To all those people who wander onto this site through a google search for information on fleabites - please accept my apologies. I obviously have some experience with fleas - otherwise, how would I know that fleas resemble children? It is very true that if you have a flea plague - or even ONE flea - that it makes life very difficult - just when you are quietly settled down - or even when you're fast asleep in bed - or even when you're actively involved in doing something, your quiet/sleep/activity is bound to be interrupted by that pesky little flea - the same thing that happens when you have children or grandchildren. Unlike children and grandchildren, however, there is no up-side to fleas. They don't give you cuddles and kisses; they don't want to snuggle quietly on your lap; they don't look lovingly into your eyes and say "I love you Grandma Flea" - but then again, they don't examine your face intently and say "Grandma, when are you going to die?" or "Grandma, you need to get new teeth" (a bit difficult when you don't have dentures).
It is possible to exterminate fleas, and we often do, while we only wish that we could put children and grandchildren into suspended animation from the time they turn thirteen until they are twenty or so and all done with the teenage rebellions.
As for fleabites - a mixture of baking soda and vinegar is a handy remedy for itching when you don't have any proprietary stop-itch stuff around. For the other sorts of fleas, when all else fails, a video or a computer game may leave you feeling just a little bit guilty, but will give you some relief from the itching for a little while.
Wednesday, 6 June 2007
You know how it is - one minute you're vowing that you'll reduce the UFO pile, that you WILL NOT start anything new until you have finished more than one UFO - and then, across a crowded yarn shop, your eyes see - someone else, holding THE most beautiful combination of yarns that you have ever seen .... all the good resolutions run out the door. You feel the silver tongued devil sitting on your shoulder whispering in your ear - go on girl - you KNOW you want it - what harm can come from a little bit of wool? - the little Flea will look bee-ute-i-ful in those colours - you know she's been asking you to knit her a pink shawl FOR MONTHS - and you haven't even started one - how can you look into those big brown eyes again and tell her that?? And if you're careful, Grandpa Flea need never know!!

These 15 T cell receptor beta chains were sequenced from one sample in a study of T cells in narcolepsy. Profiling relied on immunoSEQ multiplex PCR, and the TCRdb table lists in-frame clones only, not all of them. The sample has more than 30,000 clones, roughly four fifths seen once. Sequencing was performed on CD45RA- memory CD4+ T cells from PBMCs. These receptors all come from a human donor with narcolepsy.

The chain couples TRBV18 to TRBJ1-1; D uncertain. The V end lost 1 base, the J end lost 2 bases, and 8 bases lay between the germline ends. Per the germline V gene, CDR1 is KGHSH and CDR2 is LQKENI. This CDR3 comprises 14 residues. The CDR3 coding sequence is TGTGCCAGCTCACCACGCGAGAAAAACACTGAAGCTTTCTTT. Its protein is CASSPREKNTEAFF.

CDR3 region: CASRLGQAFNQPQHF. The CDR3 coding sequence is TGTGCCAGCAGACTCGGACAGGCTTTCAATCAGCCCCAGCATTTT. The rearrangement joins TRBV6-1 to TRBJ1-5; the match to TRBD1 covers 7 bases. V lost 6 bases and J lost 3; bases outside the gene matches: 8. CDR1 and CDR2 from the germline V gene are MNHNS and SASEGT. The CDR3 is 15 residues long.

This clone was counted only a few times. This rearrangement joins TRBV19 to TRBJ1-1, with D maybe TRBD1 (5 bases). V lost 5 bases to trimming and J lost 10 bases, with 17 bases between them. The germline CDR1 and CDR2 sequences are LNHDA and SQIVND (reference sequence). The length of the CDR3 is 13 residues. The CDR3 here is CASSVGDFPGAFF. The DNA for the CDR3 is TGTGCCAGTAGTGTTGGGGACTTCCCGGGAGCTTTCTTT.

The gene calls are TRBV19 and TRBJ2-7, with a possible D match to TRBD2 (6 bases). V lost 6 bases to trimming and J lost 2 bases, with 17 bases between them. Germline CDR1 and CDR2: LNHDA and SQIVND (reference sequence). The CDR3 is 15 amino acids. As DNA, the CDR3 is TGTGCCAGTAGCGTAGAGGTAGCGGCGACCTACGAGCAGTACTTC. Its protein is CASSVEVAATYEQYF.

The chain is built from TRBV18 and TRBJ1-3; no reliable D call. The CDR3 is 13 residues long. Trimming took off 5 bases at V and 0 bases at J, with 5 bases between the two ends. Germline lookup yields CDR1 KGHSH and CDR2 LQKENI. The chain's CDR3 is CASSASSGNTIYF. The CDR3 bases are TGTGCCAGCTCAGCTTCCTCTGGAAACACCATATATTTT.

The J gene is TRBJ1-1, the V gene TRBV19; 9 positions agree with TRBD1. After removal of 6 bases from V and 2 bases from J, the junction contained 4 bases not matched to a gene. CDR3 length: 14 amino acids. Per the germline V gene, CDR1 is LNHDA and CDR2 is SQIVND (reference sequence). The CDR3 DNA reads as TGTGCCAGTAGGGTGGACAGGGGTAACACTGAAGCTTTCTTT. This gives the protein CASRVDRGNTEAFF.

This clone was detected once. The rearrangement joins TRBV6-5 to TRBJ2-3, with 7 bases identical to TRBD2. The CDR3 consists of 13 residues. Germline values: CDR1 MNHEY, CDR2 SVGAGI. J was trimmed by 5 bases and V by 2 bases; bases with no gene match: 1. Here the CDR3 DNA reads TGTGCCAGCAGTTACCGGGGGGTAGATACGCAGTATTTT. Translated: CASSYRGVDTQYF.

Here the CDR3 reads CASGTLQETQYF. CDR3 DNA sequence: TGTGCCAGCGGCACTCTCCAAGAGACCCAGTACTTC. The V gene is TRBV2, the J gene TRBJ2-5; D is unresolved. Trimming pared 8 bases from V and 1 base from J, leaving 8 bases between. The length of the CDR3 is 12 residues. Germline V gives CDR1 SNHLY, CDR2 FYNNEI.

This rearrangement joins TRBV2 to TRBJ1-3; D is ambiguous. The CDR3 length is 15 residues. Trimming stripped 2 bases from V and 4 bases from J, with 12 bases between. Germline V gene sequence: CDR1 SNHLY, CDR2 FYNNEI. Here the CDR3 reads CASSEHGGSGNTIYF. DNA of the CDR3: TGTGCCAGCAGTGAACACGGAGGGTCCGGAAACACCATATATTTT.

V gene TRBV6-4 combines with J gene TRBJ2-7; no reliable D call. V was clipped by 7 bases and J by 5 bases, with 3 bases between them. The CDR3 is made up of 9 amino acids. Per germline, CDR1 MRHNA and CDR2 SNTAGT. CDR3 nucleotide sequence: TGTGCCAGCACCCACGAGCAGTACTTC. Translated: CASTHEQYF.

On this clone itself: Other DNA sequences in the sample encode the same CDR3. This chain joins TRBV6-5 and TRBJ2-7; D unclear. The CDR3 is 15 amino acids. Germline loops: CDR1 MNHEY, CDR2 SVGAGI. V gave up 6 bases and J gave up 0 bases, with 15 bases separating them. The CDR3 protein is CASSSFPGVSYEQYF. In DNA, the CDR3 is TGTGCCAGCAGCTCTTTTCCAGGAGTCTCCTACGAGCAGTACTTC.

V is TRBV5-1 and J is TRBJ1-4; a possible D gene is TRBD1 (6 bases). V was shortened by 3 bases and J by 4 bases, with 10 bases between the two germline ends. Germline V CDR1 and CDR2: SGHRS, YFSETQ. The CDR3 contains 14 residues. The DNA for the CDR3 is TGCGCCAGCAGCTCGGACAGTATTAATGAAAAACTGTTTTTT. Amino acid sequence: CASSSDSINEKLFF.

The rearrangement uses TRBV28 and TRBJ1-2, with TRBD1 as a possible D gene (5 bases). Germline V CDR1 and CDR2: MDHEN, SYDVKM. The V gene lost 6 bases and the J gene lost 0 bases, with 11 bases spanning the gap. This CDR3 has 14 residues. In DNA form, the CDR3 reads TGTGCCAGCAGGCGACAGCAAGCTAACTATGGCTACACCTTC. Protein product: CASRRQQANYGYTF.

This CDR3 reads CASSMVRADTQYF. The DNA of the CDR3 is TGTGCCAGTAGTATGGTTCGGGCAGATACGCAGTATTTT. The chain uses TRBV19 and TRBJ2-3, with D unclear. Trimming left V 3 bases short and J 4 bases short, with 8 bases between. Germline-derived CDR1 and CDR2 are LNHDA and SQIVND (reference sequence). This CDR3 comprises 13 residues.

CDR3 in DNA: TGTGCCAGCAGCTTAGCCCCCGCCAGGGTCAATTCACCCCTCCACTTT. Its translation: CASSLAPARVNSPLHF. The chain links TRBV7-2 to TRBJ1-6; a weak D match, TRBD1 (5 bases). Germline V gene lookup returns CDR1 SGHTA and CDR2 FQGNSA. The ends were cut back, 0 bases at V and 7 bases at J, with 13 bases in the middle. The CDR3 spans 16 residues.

Five minutes later, you're walking out the door, bag heavier, purse lighter - justifying yourself, as the guilt slowly creeps up to meet you - it wasn't very much - less than $50 - only $49.99! - of course I'll need to put some other yarn with it - but little Flea will LOVE it - she'll be so pleased - I hope Grandpa Flea doesn't see the bag ..... he'll say "I thought we were decluttering" - "you've already got more wool than you can ever knit" - "you could knit all day, every day until you die and you'd still have wool left over" ....."where are you going to put it in our new house - it's smaller, REMEMBER" ... "you should be selling it, not buying it". Who needs self generated guilt when Grandpa Flea's around? But he does have a point .... just a small one, but a point, nevertheless.
Once home, a quick flick through the SMALL amount of stash that has not been packed away during the house sale, and the yarn for the prospective shawl has grown to this.
An hour or so later, and a shawl is on the needles. What happened to the UFOs? I hear you ask - ah, well, um .. it's like this - the squares for an indeterminate purpose have been hastily put together for a doll's blankie - and the remaining yarn returned to stash. The long socks - half knitted in New Zealand last year, have made some progress - one is finished and the other is up to the heel. It would have been finished except that two balls of Patonyle were not enough! and I had to join another ball in, half way along the instep, so I decided to frog back and make the join before the ankle. The last sock should be finished very soon and it can then go to the elderly gentleman with cold legs who lives near my daughter (I think I mentioned in an earlier post that I did buy him a pair of long possum fur and wool socks while in NZ as it was clear the socks wouldn't be finished last winter. Possums are a protected animal in Australia, but they are an imported pest in NZ and cause a lot of problems for the NZ wild life - destroying the native habitat with their voracious appetites, and breeding like fruit flies because there are no natural predators to keep the numbers under control).
Speaking of possums, there has been a lot of fighting going on over the last couple of weeks, and the shy possum who nested in the tree house opposite our deck disappeared and there was quite a lot of possum fur around on the ground all over the yard. I'm not sure if the possum was taken by a cat or fox, or vanquished by a superior possum and gone off to sulk somewhere. The possum box is inhabited again, but I think it is a newcomer - it's a bit hard to tell. The other night the inhabitant of the second box, who is REALLY shy, was making its appearance, well after dark and I managed to catch part of it with the camera. It's hard to take photos at night as I can't see anything on the little screen, and just have to point and click and HOPE!